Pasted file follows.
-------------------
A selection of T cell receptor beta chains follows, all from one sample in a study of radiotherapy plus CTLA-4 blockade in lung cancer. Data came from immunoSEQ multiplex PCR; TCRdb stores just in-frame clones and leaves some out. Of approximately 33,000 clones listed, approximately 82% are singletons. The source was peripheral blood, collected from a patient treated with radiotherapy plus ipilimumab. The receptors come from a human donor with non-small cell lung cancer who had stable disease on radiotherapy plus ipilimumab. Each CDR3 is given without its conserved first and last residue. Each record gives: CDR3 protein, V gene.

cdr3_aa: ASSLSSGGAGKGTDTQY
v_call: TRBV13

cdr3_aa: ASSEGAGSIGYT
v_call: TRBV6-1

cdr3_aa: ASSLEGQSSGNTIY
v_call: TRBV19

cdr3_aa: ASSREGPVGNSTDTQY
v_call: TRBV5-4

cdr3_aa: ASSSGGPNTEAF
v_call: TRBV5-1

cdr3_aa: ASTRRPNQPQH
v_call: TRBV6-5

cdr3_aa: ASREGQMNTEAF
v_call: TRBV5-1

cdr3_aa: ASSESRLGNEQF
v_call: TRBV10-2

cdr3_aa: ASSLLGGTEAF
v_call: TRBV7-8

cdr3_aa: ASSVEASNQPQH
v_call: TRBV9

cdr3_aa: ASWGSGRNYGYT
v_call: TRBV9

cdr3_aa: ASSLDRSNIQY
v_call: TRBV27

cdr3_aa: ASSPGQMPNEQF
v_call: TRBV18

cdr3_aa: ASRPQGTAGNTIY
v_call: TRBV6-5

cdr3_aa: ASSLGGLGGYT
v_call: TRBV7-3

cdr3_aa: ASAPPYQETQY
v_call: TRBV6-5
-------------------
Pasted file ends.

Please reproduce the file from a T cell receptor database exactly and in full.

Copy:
A selection of T cell receptor beta chains follows, all from one sample in a study of radiotherapy plus CTLA-4 blockade in lung cancer. Data came from immunoSEQ multiplex PCR; TCRdb stores just in-frame clones and leaves some out. Of approximately 33,000 clones listed, approximately 82% are singletons. The source was peripheral blood, collected from a patient treated with radiotherapy plus ipilimumab. The receptors come from a human donor with non-small cell lung cancer who had stable disease on radiotherapy plus ipilimumab. Each CDR3 is given without its conserved first and last residue. Each record gives: CDR3 protein, V gene.

cdr3_aa: ASSLSSGGAGKGTDTQY
v_call: TRBV13

cdr3_aa: ASSEGAGSIGYT
v_call: TRBV6-1

cdr3_aa: ASSLEGQSSGNTIY
v_call: TRBV19

cdr3_aa: ASSREGPVGNSTDTQY
v_call: TRBV5-4

cdr3_aa: ASSSGGPNTEAF
v_call: TRBV5-1

cdr3_aa: ASTRRPNQPQH
v_call: TRBV6-5

cdr3_aa: ASREGQMNTEAF
v_call: TRBV5-1

cdr3_aa: ASSESRLGNEQF
v_call: TRBV10-2

cdr3_aa: ASSLLGGTEAF
v_call: TRBV7-8

cdr3_aa: ASSVEASNQPQH
v_call: TRBV9

cdr3_aa: ASWGSGRNYGYT
v_call: TRBV9

cdr3_aa: ASSLDRSNIQY
v_call: TRBV27

cdr3_aa: ASSPGQMPNEQF
v_call: TRBV18

cdr3_aa: ASRPQGTAGNTIY
v_call: TRBV6-5

cdr3_aa: ASSLGGLGGYT
v_call: TRBV7-3

cdr3_aa: ASAPPYQETQY
v_call: TRBV6-5